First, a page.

On Monday, October, 13, Dutch Health Minister Hugo de Jonge announced that the Dutch government will amend its euthanasia law to permit child euthanasia — an announcement that came only three days after the news that the issue of child euthanasia had divided the Netherlands coalition government.
The NL Times reported that de Jonge said the new law was planned to be legislated after the next election, on March 17 next year.
Already, the Netherlands law permits euthanasia for children as young as 12 (when parents or guardians consent). People over the age of 16 can consent to euthanasia as adults and the Groningen Protocol permits euthanasia for disabled newborns. The new legislation would expand the law to include children from one to 12 years of age.
Earlier this year, a bill to extend the Netherlands euthanasia law to people who are healthy, but “tired of living” was submitted by a member of the D66 party, Pia Dykstra. An article in the NL Times reported that:
The legislative proposal allows people over the age of 75 who feel that they have come to the end of their life and have a persistent wish to die to ask for euthanasia.
This proposal is obviously a starting point. People can be “tired of living” for many reasons and it can be argued that it would be discriminatory and unfair to limit such a law to people over the age of 75.
It appears that the Netherlands has decided to ignore the mantra that euthanasia is limited to those who are capable of consenting and suffering. Children cannot effectively consent and people who are “tired of living” would not be required to be “suffering”.
Meanwhile, in Canada a new bill known as Bill C-7, seeking to expand Canada’s euthanasia (MAiD) law, was introduced in February this year in response to a Quebec Court decision striking down the provision in Canada’s law that a person’s “natural death must be reasonably foreseeable”. Striking down this provision in the law is problematic, even though the reference to natural death needing to be “reasonably foreseeable” was not defined in the law.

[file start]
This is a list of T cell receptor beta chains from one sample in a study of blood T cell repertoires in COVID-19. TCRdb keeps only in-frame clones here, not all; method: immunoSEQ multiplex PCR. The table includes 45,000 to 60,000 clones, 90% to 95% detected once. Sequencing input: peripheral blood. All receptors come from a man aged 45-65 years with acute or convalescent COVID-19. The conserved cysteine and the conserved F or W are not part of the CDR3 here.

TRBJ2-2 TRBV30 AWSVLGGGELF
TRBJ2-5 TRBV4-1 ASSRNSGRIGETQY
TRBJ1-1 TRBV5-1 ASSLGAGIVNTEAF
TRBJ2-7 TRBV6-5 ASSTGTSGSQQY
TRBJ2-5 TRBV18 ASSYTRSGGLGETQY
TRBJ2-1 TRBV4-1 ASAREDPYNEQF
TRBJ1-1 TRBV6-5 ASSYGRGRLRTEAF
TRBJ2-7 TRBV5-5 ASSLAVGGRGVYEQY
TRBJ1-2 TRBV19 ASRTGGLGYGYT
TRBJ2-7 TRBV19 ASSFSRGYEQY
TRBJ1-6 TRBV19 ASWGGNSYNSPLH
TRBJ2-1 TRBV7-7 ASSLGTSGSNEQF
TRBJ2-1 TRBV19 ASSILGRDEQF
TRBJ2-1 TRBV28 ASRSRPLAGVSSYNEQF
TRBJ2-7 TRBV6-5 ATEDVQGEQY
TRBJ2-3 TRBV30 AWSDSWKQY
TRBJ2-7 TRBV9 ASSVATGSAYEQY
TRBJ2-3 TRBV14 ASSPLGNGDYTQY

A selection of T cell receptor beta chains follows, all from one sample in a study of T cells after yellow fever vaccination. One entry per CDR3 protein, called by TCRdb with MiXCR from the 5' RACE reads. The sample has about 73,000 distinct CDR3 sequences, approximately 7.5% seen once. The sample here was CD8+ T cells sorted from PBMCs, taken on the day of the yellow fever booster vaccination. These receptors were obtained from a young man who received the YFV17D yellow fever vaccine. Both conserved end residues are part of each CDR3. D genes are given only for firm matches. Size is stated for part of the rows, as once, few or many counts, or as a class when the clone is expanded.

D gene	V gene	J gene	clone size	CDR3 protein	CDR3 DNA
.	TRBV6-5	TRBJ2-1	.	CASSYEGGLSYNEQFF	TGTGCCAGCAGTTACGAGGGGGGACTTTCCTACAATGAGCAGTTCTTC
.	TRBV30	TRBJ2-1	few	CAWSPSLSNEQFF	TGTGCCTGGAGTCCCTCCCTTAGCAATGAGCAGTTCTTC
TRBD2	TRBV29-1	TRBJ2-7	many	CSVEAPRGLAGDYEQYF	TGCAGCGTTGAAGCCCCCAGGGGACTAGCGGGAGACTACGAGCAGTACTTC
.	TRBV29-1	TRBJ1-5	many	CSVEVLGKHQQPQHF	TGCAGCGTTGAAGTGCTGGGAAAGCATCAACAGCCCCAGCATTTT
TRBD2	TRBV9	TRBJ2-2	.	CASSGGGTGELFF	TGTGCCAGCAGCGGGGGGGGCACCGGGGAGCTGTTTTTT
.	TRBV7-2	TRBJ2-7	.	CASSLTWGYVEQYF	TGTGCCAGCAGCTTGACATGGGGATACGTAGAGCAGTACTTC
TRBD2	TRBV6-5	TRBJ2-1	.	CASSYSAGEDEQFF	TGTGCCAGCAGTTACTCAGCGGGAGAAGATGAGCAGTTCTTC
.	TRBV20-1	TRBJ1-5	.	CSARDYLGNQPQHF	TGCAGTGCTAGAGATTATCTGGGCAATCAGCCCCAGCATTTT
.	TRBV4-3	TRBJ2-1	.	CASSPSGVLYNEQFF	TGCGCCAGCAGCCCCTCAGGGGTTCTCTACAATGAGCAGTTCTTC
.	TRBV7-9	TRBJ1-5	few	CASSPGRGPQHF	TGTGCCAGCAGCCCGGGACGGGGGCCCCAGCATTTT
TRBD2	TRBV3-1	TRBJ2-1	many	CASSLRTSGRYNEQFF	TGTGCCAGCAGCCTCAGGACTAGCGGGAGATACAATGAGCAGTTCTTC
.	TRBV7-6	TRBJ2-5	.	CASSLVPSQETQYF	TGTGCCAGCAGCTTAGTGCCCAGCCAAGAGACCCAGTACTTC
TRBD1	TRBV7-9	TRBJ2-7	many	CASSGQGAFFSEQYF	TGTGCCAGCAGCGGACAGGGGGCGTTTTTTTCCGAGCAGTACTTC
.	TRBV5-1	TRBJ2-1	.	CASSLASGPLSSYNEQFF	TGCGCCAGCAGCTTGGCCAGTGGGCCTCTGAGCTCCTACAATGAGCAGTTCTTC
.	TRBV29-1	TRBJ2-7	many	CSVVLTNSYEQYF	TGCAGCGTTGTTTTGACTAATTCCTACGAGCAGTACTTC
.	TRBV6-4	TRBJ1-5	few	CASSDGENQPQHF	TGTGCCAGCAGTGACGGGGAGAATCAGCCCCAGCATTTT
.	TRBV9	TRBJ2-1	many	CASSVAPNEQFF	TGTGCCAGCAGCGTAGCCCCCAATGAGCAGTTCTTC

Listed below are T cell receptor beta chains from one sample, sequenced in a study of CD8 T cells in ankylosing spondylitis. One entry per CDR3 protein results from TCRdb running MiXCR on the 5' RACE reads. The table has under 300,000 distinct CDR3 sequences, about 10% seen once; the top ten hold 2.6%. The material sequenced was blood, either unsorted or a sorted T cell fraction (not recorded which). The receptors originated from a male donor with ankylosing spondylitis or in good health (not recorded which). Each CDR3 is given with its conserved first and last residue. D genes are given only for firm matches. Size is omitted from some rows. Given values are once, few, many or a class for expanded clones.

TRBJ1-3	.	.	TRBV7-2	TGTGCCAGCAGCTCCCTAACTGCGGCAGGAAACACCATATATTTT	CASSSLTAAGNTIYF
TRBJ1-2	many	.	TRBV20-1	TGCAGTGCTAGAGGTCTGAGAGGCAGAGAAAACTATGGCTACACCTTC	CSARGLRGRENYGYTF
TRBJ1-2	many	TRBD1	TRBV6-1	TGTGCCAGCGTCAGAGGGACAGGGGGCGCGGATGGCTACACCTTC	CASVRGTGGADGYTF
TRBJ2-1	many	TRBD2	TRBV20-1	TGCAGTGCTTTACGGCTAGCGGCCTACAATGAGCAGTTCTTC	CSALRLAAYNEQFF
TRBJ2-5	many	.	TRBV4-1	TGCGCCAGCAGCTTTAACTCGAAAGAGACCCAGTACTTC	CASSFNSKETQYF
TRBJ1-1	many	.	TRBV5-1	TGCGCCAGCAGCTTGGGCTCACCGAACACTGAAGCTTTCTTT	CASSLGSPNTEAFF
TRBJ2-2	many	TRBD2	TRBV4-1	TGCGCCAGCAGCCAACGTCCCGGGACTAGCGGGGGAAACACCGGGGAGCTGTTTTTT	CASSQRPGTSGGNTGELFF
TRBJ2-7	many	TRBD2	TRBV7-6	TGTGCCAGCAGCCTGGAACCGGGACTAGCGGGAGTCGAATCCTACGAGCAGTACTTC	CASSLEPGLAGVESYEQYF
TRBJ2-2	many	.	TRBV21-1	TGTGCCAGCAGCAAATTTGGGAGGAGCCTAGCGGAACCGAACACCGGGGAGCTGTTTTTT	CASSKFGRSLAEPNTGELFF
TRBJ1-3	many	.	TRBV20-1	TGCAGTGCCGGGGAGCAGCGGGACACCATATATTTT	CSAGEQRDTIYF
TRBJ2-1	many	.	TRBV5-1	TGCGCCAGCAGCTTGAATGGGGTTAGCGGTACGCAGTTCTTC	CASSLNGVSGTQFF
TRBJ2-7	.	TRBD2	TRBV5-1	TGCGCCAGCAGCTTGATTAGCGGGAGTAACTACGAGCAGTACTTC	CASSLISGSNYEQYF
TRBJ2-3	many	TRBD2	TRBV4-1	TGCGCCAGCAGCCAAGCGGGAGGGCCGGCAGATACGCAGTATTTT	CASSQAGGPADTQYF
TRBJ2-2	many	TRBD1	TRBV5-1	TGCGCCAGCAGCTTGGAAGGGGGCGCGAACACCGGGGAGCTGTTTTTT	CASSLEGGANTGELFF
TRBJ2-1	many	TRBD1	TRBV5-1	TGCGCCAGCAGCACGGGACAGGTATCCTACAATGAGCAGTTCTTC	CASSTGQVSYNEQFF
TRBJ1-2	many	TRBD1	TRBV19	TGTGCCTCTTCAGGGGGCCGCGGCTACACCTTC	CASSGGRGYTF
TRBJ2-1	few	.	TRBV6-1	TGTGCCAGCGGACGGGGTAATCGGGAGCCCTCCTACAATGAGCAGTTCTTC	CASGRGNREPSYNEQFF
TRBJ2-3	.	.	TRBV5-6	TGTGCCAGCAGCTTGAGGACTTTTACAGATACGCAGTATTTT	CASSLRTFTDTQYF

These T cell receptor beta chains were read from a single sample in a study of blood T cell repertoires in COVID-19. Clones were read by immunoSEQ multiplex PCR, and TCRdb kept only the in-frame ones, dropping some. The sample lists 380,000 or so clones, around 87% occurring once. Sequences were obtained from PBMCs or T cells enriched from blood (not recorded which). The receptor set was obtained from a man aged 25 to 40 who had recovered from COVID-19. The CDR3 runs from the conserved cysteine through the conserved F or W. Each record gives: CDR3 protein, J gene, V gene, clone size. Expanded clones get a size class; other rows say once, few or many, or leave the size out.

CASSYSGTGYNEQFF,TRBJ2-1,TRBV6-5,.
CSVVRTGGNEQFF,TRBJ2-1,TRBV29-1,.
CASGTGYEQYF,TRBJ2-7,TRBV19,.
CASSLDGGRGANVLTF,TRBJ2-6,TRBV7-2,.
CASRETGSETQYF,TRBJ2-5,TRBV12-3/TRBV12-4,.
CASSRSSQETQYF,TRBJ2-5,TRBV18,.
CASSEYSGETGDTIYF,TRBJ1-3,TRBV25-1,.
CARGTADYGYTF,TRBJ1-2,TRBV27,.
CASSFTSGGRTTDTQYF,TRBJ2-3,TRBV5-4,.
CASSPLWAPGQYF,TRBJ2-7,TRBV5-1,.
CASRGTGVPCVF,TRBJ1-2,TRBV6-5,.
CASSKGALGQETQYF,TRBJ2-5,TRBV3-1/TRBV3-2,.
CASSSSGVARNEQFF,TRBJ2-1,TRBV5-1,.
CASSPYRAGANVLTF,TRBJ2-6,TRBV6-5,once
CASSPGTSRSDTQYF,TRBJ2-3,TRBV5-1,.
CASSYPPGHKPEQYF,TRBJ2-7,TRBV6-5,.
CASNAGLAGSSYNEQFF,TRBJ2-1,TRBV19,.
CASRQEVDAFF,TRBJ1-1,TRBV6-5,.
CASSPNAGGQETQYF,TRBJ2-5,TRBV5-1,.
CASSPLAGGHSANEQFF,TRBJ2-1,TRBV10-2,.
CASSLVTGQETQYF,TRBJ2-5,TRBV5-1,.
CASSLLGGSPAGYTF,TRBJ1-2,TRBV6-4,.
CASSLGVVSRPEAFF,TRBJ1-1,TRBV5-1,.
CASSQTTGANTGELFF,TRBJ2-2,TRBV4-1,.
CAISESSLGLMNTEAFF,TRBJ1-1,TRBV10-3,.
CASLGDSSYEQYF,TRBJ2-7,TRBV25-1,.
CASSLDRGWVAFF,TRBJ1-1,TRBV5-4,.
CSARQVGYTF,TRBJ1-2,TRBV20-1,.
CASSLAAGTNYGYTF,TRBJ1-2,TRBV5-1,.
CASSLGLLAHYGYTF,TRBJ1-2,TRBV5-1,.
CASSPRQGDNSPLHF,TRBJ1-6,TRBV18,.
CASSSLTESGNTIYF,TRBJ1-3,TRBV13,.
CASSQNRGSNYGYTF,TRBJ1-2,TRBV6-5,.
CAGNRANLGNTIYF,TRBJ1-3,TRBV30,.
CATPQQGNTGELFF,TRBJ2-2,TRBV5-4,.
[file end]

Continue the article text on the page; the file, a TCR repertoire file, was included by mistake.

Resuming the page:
Bill C-7 does not limit itself to the provision of the Quebec Court decision. It also expands Canada’s euthanasia law primarily by eliminating the 10-day waiting period when a person’s death is deemed to be reasonably foreseeable. Because Bill C-7 does not define “reasonably foreseeable”, a person could make a request for death by euthanasia when having a “bad day” and die the same day even though studies prove that a person’s “will to live” will fluctuate.
Creating a two-track law
A person whose death is deemed to be reasonably foreseeable would have no waiting period, while a person whose death is deemed to not be reasonably foreseeable would have a 90-day waiting period before being killed. Once again, “reasonably foreseeable” is not defined in the law, permitting a doctor or nurse practitioner to lethally inject a person who is incapable of consenting, if that person was previously approved for MAiD.
Therefore a person who is approved to die by MAiD, if they become incompetent, will lose his or her right to have a change mind. This is a similar situation to the Netherlands “coffee euthanasia” death where a doctor put a sedative in the coffee of an incompetent woman who resisted during the euthanasia, but when the woman continued to resist, the doctor had the family hold her down.
To add insult to injury, Bill C-7 falsely claims to prevent people with mental illness (alone) from dying by euthanasia. Canada’s euthanasia law permits death by lethal injection when a person is physically or psychologically suffering in a manner that is intolerable to the person and that cannot be relieved in a way that the person considers “acceptable”. However, mental illness is already considered a form of psychological suffering and the bill does not define psychological suffering.
If the Canadian Government actually wants to exclude euthanasia for mental illness (alone) it needs to define psychological suffering in a manner that excludes euthanasia for mental illness.
It is true that the Netherlands has not changed the language of its euthanasia law since legalization, but it has expanded euthanasia by continually changing the interpretation of the law.
Canada has become the world-wide example of how incremental extensions quickly expand the scope of euthanasia laws. Since 2016 the language of the law has been continually re-interpreted and, less than four years after legalization, the Government is eliminating many of the “safeguards” in the law.
Once a society has decided to legalize killing, there will always be another reason to kill, and based on equality and fairness, death, once approved for one group, will eventually be accepted for all other groups.
The reality is that, once killing is legalized, there will never be enough.